Team from Riyadh in Turkey for talks on missing journalist, as media ditch Saudi conference
CNN and Financial Times are latest companies to have pulled out of the Saudi Future Investment Initiative conference just over a week before it begins
A delegation from Saudi Arabia has arrived in Turkey as part of a joint investigation into the disappearance of prominent Saudi journalist Jamal Khashoggi, two Turkish sources said on Friday.
A Saudi source also said a senior royal, Prince Khaled al-Faisal, visited Turkey on Thursday for talks. Later the same day Turkey said the two countries had agreed to form a joint working group – at Riyadh’s initiative – to investigate the case.
At the same time, media companies CNN and Financial Times said they were dropping out of the Saudi Future Investment Initiative conference, which is being held on October 23-25 The New York Times. FT also reported that World Bank head Jim Yong Kim, who it said was down as a confirmed speaker on the website for the event, known as the “Davos of the Desert”, was also not going. Several business leaders have also changed their minds.
US Treasury Secretary Steven Mnuchin said on Friday he was still planning to attend.
Khashoggi entered the Saudi consulate in Istanbul on October 2 to get documents for his forthcoming marriage. Saudi officials claim he left soon afterwards but Turkish officials and his fiancée, who was waiting outside, said he never came out.
Turkish sources have said the initial assessment of the police was that Khashoggi, an outspoken critic of the Saudi government, was deliberately killed inside the consulate. Riyadh has dismissed the allegations as baseless.
But the Turkish government has told US officials it has audio and video recordings that prove columnist Jamal Khashoggi was killed in the consulate, The Washington Post reported, citing unidentified US and Turkish officials.
Recordings show a Saudi security team detained Khashoggi – a contributor to The Washington Post – in the consulate before killing him and dismembering his body, the paper said.
Turkish officials have said he was killed inside the consulate, a claim the Saudi government has vehemently denied.
“You can hear his voice and the voices of men speaking Arabic,” the Post quoted one person with knowledge of the recording, who spoke on the condition of anonymity, as saying. “You can hear how he was interrogated, tortured and then murdered.”
US President Donald Trump has said Khashoggi’s disappearance was “a terrible thing and it certainly would not be a positive” for US-Saudi relations, but he did not want to block arms sales to Saudi Arabia, possibly setting up a clash with the US Congress.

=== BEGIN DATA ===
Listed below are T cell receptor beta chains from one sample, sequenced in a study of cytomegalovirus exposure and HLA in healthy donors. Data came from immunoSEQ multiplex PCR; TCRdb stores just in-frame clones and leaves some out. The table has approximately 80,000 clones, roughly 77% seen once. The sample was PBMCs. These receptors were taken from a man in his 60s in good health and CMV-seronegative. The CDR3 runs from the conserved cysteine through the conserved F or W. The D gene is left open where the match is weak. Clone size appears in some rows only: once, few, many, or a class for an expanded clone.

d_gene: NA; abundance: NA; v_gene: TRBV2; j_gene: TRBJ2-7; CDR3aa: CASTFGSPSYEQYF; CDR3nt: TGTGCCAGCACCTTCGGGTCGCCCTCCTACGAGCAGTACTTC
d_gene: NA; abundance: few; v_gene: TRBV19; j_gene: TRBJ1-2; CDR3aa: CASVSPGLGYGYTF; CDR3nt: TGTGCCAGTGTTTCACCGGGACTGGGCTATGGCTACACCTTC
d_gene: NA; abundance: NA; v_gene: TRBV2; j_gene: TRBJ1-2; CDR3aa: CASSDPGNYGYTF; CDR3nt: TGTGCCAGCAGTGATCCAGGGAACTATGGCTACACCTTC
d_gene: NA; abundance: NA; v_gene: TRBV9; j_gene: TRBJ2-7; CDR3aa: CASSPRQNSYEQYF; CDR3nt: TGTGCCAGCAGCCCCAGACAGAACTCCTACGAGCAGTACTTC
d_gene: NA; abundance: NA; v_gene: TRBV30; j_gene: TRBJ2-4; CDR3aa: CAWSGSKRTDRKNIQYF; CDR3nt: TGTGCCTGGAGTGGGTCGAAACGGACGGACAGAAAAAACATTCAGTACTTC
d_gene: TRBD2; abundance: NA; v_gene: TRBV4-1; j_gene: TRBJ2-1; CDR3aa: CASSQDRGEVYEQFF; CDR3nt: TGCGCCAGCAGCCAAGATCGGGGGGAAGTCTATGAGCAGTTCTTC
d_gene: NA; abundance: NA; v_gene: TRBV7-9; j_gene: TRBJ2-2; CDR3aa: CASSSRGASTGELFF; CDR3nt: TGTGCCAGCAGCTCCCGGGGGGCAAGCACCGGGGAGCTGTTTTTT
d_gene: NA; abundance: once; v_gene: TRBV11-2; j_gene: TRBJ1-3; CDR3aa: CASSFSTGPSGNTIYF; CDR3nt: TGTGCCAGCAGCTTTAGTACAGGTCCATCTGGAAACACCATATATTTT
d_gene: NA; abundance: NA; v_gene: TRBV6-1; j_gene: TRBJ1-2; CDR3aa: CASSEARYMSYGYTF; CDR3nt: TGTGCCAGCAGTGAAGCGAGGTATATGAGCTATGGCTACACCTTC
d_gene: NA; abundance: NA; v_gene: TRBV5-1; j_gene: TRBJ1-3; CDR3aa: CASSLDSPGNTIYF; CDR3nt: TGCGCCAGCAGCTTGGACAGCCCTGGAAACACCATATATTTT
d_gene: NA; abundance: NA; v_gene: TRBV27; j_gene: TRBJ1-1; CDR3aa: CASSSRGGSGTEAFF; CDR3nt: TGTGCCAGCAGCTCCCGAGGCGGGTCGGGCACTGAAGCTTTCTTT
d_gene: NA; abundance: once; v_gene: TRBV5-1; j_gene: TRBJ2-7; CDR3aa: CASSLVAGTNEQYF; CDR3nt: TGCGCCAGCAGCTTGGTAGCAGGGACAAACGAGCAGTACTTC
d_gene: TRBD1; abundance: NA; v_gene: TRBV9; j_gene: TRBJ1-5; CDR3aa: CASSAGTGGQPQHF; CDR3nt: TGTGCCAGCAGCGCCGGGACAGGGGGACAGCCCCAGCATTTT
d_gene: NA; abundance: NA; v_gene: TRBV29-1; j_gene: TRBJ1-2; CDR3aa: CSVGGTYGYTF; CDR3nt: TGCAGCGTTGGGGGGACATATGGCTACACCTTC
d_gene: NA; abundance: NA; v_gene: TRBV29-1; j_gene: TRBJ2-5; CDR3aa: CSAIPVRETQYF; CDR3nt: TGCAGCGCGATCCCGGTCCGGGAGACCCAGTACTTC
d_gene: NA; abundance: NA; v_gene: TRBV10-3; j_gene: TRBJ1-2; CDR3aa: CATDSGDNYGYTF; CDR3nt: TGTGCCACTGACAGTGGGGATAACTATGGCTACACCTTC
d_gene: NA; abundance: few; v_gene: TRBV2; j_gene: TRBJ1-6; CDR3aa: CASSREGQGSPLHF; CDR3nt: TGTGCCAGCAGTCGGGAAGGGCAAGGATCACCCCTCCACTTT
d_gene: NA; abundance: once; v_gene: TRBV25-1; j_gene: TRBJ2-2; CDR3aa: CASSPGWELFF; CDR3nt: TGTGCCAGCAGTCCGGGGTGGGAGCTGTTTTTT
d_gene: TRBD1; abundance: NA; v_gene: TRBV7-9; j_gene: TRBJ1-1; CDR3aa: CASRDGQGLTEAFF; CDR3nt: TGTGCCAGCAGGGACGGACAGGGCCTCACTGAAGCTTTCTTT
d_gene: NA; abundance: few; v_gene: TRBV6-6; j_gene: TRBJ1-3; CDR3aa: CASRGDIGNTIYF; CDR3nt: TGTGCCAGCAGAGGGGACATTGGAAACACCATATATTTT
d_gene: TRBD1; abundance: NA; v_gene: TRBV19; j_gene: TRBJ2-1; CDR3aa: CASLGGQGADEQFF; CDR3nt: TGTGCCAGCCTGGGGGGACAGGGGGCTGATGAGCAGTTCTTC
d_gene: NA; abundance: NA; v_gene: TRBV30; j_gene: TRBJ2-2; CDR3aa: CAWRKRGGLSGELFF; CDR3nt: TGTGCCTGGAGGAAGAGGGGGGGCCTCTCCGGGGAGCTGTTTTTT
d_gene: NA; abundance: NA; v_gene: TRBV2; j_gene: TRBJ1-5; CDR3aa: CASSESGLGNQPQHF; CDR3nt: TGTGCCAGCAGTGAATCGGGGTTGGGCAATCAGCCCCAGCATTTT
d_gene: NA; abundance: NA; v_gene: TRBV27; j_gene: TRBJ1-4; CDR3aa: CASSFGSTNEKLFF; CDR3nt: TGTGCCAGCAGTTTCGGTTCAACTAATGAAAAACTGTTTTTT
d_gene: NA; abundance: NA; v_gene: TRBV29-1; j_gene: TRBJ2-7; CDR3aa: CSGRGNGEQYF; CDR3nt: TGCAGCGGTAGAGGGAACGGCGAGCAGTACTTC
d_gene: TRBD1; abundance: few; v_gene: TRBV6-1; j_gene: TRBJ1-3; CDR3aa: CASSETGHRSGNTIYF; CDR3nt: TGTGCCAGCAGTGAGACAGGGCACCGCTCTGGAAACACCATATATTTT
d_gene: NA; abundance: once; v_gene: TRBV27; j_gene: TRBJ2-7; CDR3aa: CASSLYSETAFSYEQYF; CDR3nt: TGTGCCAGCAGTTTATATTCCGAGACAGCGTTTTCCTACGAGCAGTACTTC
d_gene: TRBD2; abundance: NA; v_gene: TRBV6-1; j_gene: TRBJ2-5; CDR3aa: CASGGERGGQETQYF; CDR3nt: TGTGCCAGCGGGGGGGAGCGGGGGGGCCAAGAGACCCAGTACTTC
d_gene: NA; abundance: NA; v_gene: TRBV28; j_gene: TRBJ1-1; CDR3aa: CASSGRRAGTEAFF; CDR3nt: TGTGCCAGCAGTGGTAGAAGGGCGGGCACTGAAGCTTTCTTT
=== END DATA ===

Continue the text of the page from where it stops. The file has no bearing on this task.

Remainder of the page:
Trump said the US may be closer to finding out what happened to the journalist.
Speaking to reporters, Trump said the Gulf nation would just spend its money elsewhere.
“They’re spending US$110 billion on military equipment and on things that create jobs … for this country. I don’t like the concept of stopping an investment of US$110 billion into the United States, because you know what they’re going to do? They’re going to take that money and spend it in Russia or China or someplace else,” he said.
His comments prompted resistance from members of the US Senate, including from some of his fellow Republicans, many of whom signed a letter on Wednesday forcing his administration to investigate Khashoggi’s disappearance and paving the way to possible sanctions on Saudi officials.
“If it’s found that they murdered a journalist, that will hugely change our relationship,” Senator Bob Corker, chairman of the Senate Foreign Relations Committee, told reporters. “There will have to be significant sanctions placed at the highest levels.”
The Khashoggi incident might make it very hard for the Trump administration to win congressional approval for arms sales to the Saudis. Many lawmakers, including some Republicans, have already questioned US support for Saudi’s involvement in Yemen’s civil war, which has prompted a humanitarian crisis.
Under US law, major foreign sales of military equipment can be blocked by Congress. There is also an informal process in which key lawmakers can put “holds” on arm sales.
Senior US officials, including Trump’s senior adviser and son-in-law Jared Kushner, have spoken with Saudi Crown Prince Mohammed bin Salman about the disappearance.
Trump made Saudi Arabia his first foreign stop as president but in recent weeks has appeared to sour a bit on Riyadh, complaining about the cost of American support for the Saudi military and about oil price increases.
Additional reporting by Agence France-Presse, Bloomberg